The colossal entrance figures were often followed by a hero grasping a wriggling lion, also colossal in scale and in high relief. In the palace of Sargon II at Dur-Sharrukin, a group of at least seven lamassu and two such heroes with lions surrounded the entrance to the "throne room", "a concentration of figures which produced an overwhelming impression of power." They also appear on cylinder seals. Notable examples include those at the Gate of All Nations at Persepolis in Iran, the British Museum in London, the Louvre in Paris, the National Museum of Iraq in Baghdad, the Metropolitan Museum of Art in New York, and the University of Chicago Oriental Institute. Several examples left in situ in northern Iraq were destroyed in the 2010s by the Islamic State of Iraq and the Levant when they occupied the area, as were those in the Mosul Museum.
Lamassu represent the zodiacs, parent-stars, or constellations. They are depicted as protective deities because they encompass all life within them. In the Sumerian Epic of Gilgamesh, they are depicted as physical deities as well, which is where the lamassu iconography originates, these deities could be microcosms of their microcosmic zodiac, parent-star, or constellation. Although lamassu had a different iconography and portrayal in the culture of Sumer, the terms "lamassu", "alad", and "shedu" evolved throughout the Assyro-Akkadian culture from the Sumerian culture to denote the Assyrian-winged-man-bull symbol and statues during the Neo-Assyrian Empire. Eventually, female lamassu were identified as "apsasû".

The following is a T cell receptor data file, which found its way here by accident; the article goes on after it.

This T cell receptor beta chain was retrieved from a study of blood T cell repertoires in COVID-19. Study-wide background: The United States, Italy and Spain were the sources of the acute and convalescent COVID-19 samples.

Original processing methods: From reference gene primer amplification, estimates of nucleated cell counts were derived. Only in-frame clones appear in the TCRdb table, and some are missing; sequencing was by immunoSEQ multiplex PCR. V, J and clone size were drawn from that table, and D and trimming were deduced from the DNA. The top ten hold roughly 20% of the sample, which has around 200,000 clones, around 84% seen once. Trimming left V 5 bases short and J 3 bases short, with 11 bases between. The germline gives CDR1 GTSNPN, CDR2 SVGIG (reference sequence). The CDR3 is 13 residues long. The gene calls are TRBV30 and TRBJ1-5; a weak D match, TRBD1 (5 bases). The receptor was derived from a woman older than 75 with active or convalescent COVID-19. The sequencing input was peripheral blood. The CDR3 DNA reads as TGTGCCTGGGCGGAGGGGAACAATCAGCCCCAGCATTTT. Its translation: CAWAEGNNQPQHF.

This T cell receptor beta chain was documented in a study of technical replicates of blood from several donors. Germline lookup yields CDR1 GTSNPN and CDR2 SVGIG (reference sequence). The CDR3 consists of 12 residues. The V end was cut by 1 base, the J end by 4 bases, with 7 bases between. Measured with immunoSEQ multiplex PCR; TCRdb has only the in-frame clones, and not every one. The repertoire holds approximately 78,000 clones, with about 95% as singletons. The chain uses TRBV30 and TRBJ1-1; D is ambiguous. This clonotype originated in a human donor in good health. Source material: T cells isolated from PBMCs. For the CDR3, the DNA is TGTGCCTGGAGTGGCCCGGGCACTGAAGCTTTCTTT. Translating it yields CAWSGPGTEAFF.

The motif of the Assyrian-winged-man-bull called Aladlammu and Lamassu interchangeably is not the lamassu or alad of Sumerian origin, which were depicted with different iconography.[clarification needed] These monumental statues were called aladlammû or lamassu which meant "protective spirit".[clarification needed] In Hittite, the Sumerian form dlamma is used both as a name for the so-called "tutelary deity", identified in certain later texts with the goddess Inara, and a title given to similar protective deities.
The lamassu is a celestial being from ancient Mesopotamian religion bearing a human head, bull's body, sometimes with the horns and the ears of a bull, and wings. It appears frequently in Mesopotamian art. The lamassu and shedu were household protective spirits of the common Assyrian people, becoming associated later as royal protectors, and were placed as sentinels at entrances. The Akkadians associated the god Papsukkal with a lamassu and the god I?um with shedu.